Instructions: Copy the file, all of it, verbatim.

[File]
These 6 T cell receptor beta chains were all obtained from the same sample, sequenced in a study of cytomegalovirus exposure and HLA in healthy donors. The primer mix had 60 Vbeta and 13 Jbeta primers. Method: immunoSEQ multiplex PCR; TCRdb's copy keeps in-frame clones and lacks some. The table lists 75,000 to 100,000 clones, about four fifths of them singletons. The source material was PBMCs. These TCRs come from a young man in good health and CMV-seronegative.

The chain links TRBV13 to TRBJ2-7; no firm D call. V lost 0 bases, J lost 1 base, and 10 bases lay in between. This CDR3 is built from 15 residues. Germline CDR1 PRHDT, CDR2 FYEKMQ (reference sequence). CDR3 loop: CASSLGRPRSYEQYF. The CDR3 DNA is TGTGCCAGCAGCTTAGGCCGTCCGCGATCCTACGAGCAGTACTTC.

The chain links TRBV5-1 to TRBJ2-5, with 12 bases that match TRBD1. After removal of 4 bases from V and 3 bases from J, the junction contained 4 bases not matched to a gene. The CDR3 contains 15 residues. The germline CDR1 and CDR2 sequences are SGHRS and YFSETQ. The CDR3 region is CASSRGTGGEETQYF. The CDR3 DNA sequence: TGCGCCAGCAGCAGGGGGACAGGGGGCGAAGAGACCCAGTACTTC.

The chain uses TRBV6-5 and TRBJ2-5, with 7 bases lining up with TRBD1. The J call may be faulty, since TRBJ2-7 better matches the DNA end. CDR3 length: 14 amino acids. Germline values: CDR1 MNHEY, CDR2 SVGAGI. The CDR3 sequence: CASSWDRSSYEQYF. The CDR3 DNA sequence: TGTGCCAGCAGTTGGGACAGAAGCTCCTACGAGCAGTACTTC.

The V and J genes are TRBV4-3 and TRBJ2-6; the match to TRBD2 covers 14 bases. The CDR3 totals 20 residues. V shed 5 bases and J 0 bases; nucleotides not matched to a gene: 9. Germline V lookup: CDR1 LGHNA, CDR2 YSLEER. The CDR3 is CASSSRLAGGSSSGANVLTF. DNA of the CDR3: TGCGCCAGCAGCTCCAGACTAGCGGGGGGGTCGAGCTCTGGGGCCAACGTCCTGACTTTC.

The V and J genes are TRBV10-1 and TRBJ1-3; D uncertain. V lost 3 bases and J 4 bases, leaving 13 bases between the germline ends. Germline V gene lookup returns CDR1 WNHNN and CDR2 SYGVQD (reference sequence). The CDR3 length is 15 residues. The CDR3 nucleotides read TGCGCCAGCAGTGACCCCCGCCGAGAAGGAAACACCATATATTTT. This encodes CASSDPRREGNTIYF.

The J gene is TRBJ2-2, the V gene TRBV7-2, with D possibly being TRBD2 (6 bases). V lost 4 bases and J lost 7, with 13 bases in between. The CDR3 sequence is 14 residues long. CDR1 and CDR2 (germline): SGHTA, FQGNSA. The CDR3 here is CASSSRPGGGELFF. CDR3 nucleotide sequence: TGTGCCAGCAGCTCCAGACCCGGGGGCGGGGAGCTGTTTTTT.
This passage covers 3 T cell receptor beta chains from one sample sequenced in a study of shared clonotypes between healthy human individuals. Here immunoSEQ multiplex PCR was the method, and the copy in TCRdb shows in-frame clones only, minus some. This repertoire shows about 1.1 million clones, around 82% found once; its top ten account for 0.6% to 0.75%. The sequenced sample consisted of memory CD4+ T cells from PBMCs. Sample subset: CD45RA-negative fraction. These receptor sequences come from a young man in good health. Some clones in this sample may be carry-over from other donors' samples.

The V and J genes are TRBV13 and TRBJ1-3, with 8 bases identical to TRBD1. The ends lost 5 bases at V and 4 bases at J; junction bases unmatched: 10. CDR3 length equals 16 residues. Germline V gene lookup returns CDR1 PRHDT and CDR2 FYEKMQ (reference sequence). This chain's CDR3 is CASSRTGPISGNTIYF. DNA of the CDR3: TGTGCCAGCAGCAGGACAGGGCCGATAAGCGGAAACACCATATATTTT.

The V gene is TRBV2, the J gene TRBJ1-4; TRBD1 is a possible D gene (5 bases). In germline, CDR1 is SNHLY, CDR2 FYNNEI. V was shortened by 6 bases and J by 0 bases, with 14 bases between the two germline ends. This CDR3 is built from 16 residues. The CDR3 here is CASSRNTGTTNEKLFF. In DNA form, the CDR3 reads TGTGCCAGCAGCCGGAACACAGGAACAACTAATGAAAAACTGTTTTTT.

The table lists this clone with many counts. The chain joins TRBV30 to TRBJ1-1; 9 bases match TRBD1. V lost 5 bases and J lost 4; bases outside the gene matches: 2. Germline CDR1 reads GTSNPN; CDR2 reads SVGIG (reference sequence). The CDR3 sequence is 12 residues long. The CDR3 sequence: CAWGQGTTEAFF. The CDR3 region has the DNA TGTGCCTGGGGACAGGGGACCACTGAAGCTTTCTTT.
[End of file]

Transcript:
These 6 T cell receptor beta chains were all obtained from the same sample, sequenced in a study of cytomegalovirus exposure and HLA in healthy donors. The primer mix had 60 Vbeta and 13 Jbeta primers. Method: immunoSEQ multiplex PCR; TCRdb's copy keeps in-frame clones and lacks some. The table lists 75,000 to 100,000 clones, about four fifths of them singletons. The source material was PBMCs. These TCRs come from a young man in good health and CMV-seronegative.

The chain links TRBV13 to TRBJ2-7; no firm D call. V lost 0 bases, J lost 1 base, and 10 bases lay in between. This CDR3 is built from 15 residues. Germline CDR1 PRHDT, CDR2 FYEKMQ (reference sequence). CDR3 loop: CASSLGRPRSYEQYF. The CDR3 DNA is TGTGCCAGCAGCTTAGGCCGTCCGCGATCCTACGAGCAGTACTTC.

The chain links TRBV5-1 to TRBJ2-5, with 12 bases that match TRBD1. After removal of 4 bases from V and 3 bases from J, the junction contained 4 bases not matched to a gene. The CDR3 contains 15 residues. The germline CDR1 and CDR2 sequences are SGHRS and YFSETQ. The CDR3 region is CASSRGTGGEETQYF. The CDR3 DNA sequence: TGCGCCAGCAGCAGGGGGACAGGGGGCGAAGAGACCCAGTACTTC.

The chain uses TRBV6-5 and TRBJ2-5, with 7 bases lining up with TRBD1. The J call may be faulty, since TRBJ2-7 better matches the DNA end. CDR3 length: 14 amino acids. Germline values: CDR1 MNHEY, CDR2 SVGAGI. The CDR3 sequence: CASSWDRSSYEQYF. The CDR3 DNA sequence: TGTGCCAGCAGTTGGGACAGAAGCTCCTACGAGCAGTACTTC.

The V and J genes are TRBV4-3 and TRBJ2-6; the match to TRBD2 covers 14 bases. The CDR3 totals 20 residues. V shed 5 bases and J 0 bases; nucleotides not matched to a gene: 9. Germline V lookup: CDR1 LGHNA, CDR2 YSLEER. The CDR3 is CASSSRLAGGSSSGANVLTF. DNA of the CDR3: TGCGCCAGCAGCTCCAGACTAGCGGGGGGGTCGAGCTCTGGGGCCAACGTCCTGACTTTC.

The V and J genes are TRBV10-1 and TRBJ1-3; D uncertain. V lost 3 bases and J 4 bases, leaving 13 bases between the germline ends. Germline V gene lookup returns CDR1 WNHNN and CDR2 SYGVQD (reference sequence). The CDR3 length is 15 residues. The CDR3 nucleotides read TGCGCCAGCAGTGACCCCCGCCGAGAAGGAAACACCATATATTTT. This encodes CASSDPRREGNTIYF.

The J gene is TRBJ2-2, the V gene TRBV7-2, with D possibly being TRBD2 (6 bases). V lost 4 bases and J lost 7, with 13 bases in between. The CDR3 sequence is 14 residues long. CDR1 and CDR2 (germline): SGHTA, FQGNSA. The CDR3 here is CASSSRPGGGELFF. CDR3 nucleotide sequence: TGTGCCAGCAGCTCCAGACCCGGGGGCGGGGAGCTGTTTTTT.
This passage covers 3 T cell receptor beta chains from one sample sequenced in a study of shared clonotypes between healthy human individuals. Here immunoSEQ multiplex PCR was the method, and the copy in TCRdb shows in-frame clones only, minus some. This repertoire shows about 1.1 million clones, around 82% found once; its top ten account for 0.6% to 0.75%. The sequenced sample consisted of memory CD4+ T cells from PBMCs. Sample subset: CD45RA-negative fraction. These receptor sequences come from a young man in good health. Some clones in this sample may be carry-over from other donors' samples.

The V and J genes are TRBV13 and TRBJ1-3, with 8 bases identical to TRBD1. The ends lost 5 bases at V and 4 bases at J; junction bases unmatched: 10. CDR3 length equals 16 residues. Germline V gene lookup returns CDR1 PRHDT and CDR2 FYEKMQ (reference sequence). This chain's CDR3 is CASSRTGPISGNTIYF. DNA of the CDR3: TGTGCCAGCAGCAGGACAGGGCCGATAAGCGGAAACACCATATATTTT.

The V gene is TRBV2, the J gene TRBJ1-4; TRBD1 is a possible D gene (5 bases). In germline, CDR1 is SNHLY, CDR2 FYNNEI. V was shortened by 6 bases and J by 0 bases, with 14 bases between the two germline ends. This CDR3 is built from 16 residues. The CDR3 here is CASSRNTGTTNEKLFF. In DNA form, the CDR3 reads TGTGCCAGCAGCCGGAACACAGGAACAACTAATGAAAAACTGTTTTTT.

The table lists this clone with many counts. The chain joins TRBV30 to TRBJ1-1; 9 bases match TRBD1. V lost 5 bases and J lost 4; bases outside the gene matches: 2. Germline CDR1 reads GTSNPN; CDR2 reads SVGIG (reference sequence). The CDR3 sequence is 12 residues long. The CDR3 sequence: CAWGQGTTEAFF. The CDR3 region has the DNA TGTGCCTGGGGACAGGGGACCACTGAAGCTTTCTTT.